Hidden Compartment Bookshelf
Furniture Project: Finding a bookshelf to store your treasured collection of books can pose a bit of a challenge. The mass produced units are usually poorly constructed out of particleboard, with a bad imitation of wood grain printed on them. As books are quite heavy in relation to their size, it isn’t long before the inevitable happens and the shelves start to sag under the weight. Plywood offers more weight-bearing capacity than particleboard, but for the ultimate in non-sagging bookshelves, solid wood is the way to go. As well as providing plenty of storage for your books, this design also contains three hidden compartments, which allow you to keep valuable items handy, yet out of sight.
The wood used in this project is sized so that all parts are readily available from any home centre or building supply store. In the case of the unit pictured here, the frame and fascia pieces are made from vertical grain Douglas fir. The top, middle and bottom shelf boxes are fir and mahogany plywood, and the center panels, shelves and back are made of pine. My supplier had some nice wide pine boards, which allowed the side panels to be made from one solid board. If you can’t find wider boards, glue these up from narrower stock. The shelves are made from laminated pine shelf panels, and the back is frame and panel for rigidity, with the center panels being made up of 1/4″ solid tongue and groove pine paneling.
There are four main sections involved in the construction of this project – the sides, the back, the boxes, and the shelves. I used two different colours of stain on this project, and to make finishing easier and to keep any glue-related finishing problems at a minimum, I pre-finished all of the parts before assembly. To highlight the differences between the fir and the pine, I used Watco Natural Oil for the fir and Watco Cherry Oil for the pine.
Top secret compartment
Middle and lower compartments
The sides of the bookcase are constructed using frame and panel construction. The rails and stiles are vertical grain Douglas fir, and the panels are made of solid pine.
To provide rigidity and resistance to racking (i.e. horizontal/vertical movement that would pull the cabinet out of square), the back is constructed using frame and panel construction. The frame and panels are both made from pine stock.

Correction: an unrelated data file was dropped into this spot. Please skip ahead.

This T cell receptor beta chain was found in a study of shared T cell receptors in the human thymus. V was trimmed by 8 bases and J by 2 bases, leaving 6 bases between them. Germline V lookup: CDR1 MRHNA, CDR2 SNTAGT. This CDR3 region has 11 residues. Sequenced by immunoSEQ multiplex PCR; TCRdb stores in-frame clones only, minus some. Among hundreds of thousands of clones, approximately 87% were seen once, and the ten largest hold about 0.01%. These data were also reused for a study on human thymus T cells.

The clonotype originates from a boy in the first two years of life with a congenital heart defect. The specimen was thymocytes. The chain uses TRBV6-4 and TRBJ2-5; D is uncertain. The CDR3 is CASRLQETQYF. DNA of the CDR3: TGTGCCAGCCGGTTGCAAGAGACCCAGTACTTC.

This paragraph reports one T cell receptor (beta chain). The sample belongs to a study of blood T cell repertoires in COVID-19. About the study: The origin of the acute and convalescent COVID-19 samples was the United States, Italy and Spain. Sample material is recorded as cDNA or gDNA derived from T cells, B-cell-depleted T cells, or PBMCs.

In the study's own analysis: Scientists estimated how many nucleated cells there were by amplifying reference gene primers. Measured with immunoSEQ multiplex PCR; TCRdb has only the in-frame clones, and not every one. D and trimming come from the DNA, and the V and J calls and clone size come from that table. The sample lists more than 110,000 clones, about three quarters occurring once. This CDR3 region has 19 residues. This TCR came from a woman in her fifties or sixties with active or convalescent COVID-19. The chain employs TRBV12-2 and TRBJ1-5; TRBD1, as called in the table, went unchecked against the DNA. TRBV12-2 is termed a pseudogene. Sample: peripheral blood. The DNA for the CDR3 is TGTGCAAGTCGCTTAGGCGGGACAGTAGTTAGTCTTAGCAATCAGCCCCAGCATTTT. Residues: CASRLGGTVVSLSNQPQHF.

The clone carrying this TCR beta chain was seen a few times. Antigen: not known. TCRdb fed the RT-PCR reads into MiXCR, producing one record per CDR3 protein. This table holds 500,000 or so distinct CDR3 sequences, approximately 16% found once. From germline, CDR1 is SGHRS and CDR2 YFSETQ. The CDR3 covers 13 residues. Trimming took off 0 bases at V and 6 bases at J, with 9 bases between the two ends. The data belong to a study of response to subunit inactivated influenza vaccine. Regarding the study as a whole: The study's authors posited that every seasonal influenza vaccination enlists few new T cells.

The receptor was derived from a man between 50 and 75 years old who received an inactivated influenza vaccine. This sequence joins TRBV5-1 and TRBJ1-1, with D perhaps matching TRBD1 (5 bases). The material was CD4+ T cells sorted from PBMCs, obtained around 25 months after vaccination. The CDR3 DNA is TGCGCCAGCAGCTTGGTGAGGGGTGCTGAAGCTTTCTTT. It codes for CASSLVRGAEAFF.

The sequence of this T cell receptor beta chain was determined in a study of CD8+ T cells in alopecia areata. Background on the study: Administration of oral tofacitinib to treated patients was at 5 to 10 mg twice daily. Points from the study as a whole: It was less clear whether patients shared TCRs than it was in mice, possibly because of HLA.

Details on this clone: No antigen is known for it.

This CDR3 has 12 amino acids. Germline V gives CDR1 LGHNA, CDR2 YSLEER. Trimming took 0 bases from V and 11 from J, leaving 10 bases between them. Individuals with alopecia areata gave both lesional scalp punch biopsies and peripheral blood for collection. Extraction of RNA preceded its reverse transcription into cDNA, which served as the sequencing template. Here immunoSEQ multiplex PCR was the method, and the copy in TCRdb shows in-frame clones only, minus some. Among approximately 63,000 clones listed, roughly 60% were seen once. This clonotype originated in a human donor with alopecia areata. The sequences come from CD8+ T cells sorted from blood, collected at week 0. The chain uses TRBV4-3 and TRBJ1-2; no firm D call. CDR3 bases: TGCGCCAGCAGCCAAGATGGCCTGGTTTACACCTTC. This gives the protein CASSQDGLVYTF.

Hidden Compartment Boxes
There are three hidden compartments (boxes) – one under the top, one in the middle and the third at the base. The tops (R) of the middle and bottom box serve as shelves. The boxes are constructed out of plywood and fir, and then a trim board (Z, AA) is applied to the front of the boxes. The boxes are screwed from the inside to the sides of the bookcase. To keep the tops of the middle and bottom boxes from slipping off, rout a dado in the bottom of the tops (R) and install a corresponding 5/16″ tongue in the top of the box fronts (J, M). The top (S) of the top most box is held in place with a piano hinge.
There are 5 shelves – 3 of them are fixed (P) while the tops (R) of the middle and bottom secret compartments form the other 2 shelves. The shelves are made from laminated pine shelving material available at most building supply outlets.
To increase the thickness of the fixed shelves (P) beyond the standard 3/4″, begin with 16″ wide panels and rip them into three pieces, one at 12″, and two at 1-3/4″ wide.
The shelf inlay (Y) is made of vertical grain fir in this case, but any hardwood would be a good substitute.
The top (S) of the bookshelf is milled from a 3/4″ piece of MDF. This allows for a perfect cove joint at the front corners without having to worry about wood movement and cutting perfect mitres.
Test fit all of the components, and when you are ready, lay them all out for finishing. All of the machining should be finished at this point with the exception of drilling the shelf pin holes, which is done after the sides are assembled.
This finish is ideal for these parts, as it will harden the MDF making it less susceptible to damage as well as giving the inlay a depth and complexity not possible with film-forming finishes.
Heritage paints available at
Homestead House Paint Company Ltd